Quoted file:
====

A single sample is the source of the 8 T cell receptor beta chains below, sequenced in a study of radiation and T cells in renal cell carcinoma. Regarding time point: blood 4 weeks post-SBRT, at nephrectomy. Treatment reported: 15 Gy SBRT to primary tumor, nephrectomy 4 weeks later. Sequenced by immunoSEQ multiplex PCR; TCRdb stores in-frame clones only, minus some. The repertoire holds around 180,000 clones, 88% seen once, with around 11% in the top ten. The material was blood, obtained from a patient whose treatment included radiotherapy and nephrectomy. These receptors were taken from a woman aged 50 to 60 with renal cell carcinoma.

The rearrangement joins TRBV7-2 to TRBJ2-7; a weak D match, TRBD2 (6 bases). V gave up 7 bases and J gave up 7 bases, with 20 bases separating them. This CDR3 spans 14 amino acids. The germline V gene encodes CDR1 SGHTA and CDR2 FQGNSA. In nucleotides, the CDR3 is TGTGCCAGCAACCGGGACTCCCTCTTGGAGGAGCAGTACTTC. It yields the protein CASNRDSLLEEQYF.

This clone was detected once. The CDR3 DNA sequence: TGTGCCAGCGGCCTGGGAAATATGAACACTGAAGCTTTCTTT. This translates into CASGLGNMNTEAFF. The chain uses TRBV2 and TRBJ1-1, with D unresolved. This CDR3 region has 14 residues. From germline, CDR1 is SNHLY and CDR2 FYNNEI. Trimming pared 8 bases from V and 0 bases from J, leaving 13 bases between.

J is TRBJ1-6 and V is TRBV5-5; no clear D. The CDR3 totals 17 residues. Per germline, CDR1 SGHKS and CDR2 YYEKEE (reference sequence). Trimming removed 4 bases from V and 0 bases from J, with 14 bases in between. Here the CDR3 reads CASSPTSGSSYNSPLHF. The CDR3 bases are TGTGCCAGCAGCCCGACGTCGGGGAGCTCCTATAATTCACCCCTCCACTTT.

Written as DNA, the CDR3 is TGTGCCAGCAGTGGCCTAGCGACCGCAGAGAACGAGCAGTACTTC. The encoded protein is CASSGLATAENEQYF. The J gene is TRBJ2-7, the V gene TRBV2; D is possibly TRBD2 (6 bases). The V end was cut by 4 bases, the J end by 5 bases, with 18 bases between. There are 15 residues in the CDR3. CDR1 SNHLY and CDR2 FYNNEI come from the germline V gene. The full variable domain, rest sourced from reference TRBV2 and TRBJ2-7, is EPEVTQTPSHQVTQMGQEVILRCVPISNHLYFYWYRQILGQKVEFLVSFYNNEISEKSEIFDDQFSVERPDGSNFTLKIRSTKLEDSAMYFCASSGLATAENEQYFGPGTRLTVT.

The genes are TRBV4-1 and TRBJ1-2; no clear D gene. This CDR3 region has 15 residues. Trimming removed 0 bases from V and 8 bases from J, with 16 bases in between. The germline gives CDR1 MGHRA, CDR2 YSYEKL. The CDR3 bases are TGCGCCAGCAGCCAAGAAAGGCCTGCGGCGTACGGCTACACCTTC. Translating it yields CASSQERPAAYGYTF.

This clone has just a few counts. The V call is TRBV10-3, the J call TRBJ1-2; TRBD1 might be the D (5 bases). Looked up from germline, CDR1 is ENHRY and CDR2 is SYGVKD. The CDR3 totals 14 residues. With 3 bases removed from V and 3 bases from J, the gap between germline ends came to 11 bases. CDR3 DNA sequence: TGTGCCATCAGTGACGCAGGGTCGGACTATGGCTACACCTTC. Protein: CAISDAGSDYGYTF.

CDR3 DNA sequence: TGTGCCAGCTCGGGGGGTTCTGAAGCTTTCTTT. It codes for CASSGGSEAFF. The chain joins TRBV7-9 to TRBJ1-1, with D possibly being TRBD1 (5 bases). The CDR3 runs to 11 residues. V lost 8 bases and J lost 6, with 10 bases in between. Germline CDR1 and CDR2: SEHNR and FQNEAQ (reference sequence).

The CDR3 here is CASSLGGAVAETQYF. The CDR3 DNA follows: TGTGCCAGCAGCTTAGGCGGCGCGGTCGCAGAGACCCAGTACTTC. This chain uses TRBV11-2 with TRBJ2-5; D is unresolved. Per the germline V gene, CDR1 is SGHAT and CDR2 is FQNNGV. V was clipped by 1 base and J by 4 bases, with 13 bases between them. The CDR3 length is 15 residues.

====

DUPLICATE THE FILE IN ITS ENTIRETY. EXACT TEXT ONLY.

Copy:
A single sample is the source of the 8 T cell receptor beta chains below, sequenced in a study of radiation and T cells in renal cell carcinoma. Regarding time point: blood 4 weeks post-SBRT, at nephrectomy. Treatment reported: 15 Gy SBRT to primary tumor, nephrectomy 4 weeks later. Sequenced by immunoSEQ multiplex PCR; TCRdb stores in-frame clones only, minus some. The repertoire holds around 180,000 clones, 88% seen once, with around 11% in the top ten. The material was blood, obtained from a patient whose treatment included radiotherapy and nephrectomy. These receptors were taken from a woman aged 50 to 60 with renal cell carcinoma.

The rearrangement joins TRBV7-2 to TRBJ2-7; a weak D match, TRBD2 (6 bases). V gave up 7 bases and J gave up 7 bases, with 20 bases separating them. This CDR3 spans 14 amino acids. The germline V gene encodes CDR1 SGHTA and CDR2 FQGNSA. In nucleotides, the CDR3 is TGTGCCAGCAACCGGGACTCCCTCTTGGAGGAGCAGTACTTC. It yields the protein CASNRDSLLEEQYF.

This clone was detected once. The CDR3 DNA sequence: TGTGCCAGCGGCCTGGGAAATATGAACACTGAAGCTTTCTTT. This translates into CASGLGNMNTEAFF. The chain uses TRBV2 and TRBJ1-1, with D unresolved. This CDR3 region has 14 residues. From germline, CDR1 is SNHLY and CDR2 FYNNEI. Trimming pared 8 bases from V and 0 bases from J, leaving 13 bases between.

J is TRBJ1-6 and V is TRBV5-5; no clear D. The CDR3 totals 17 residues. Per germline, CDR1 SGHKS and CDR2 YYEKEE (reference sequence). Trimming removed 4 bases from V and 0 bases from J, with 14 bases in between. Here the CDR3 reads CASSPTSGSSYNSPLHF. The CDR3 bases are TGTGCCAGCAGCCCGACGTCGGGGAGCTCCTATAATTCACCCCTCCACTTT.

Written as DNA, the CDR3 is TGTGCCAGCAGTGGCCTAGCGACCGCAGAGAACGAGCAGTACTTC. The encoded protein is CASSGLATAENEQYF. The J gene is TRBJ2-7, the V gene TRBV2; D is possibly TRBD2 (6 bases). The V end was cut by 4 bases, the J end by 5 bases, with 18 bases between. There are 15 residues in the CDR3. CDR1 SNHLY and CDR2 FYNNEI come from the germline V gene. The full variable domain, rest sourced from reference TRBV2 and TRBJ2-7, is EPEVTQTPSHQVTQMGQEVILRCVPISNHLYFYWYRQILGQKVEFLVSFYNNEISEKSEIFDDQFSVERPDGSNFTLKIRSTKLEDSAMYFCASSGLATAENEQYFGPGTRLTVT.

The genes are TRBV4-1 and TRBJ1-2; no clear D gene. This CDR3 region has 15 residues. Trimming removed 0 bases from V and 8 bases from J, with 16 bases in between. The germline gives CDR1 MGHRA, CDR2 YSYEKL. The CDR3 bases are TGCGCCAGCAGCCAAGAAAGGCCTGCGGCGTACGGCTACACCTTC. Translating it yields CASSQERPAAYGYTF.

This clone has just a few counts. The V call is TRBV10-3, the J call TRBJ1-2; TRBD1 might be the D (5 bases). Looked up from germline, CDR1 is ENHRY and CDR2 is SYGVKD. The CDR3 totals 14 residues. With 3 bases removed from V and 3 bases from J, the gap between germline ends came to 11 bases. CDR3 DNA sequence: TGTGCCATCAGTGACGCAGGGTCGGACTATGGCTACACCTTC. Protein: CAISDAGSDYGYTF.

CDR3 DNA sequence: TGTGCCAGCTCGGGGGGTTCTGAAGCTTTCTTT. It codes for CASSGGSEAFF. The chain joins TRBV7-9 to TRBJ1-1, with D possibly being TRBD1 (5 bases). The CDR3 runs to 11 residues. V lost 8 bases and J lost 6, with 10 bases in between. Germline CDR1 and CDR2: SEHNR and FQNEAQ (reference sequence).

The CDR3 here is CASSLGGAVAETQYF. The CDR3 DNA follows: TGTGCCAGCAGCTTAGGCGGCGCGGTCGCAGAGACCCAGTACTTC. This chain uses TRBV11-2 with TRBJ2-5; D is unresolved. Per the germline V gene, CDR1 is SGHAT and CDR2 is FQNNGV. V was clipped by 1 base and J by 4 bases, with 13 bases between them. The CDR3 length is 15 residues.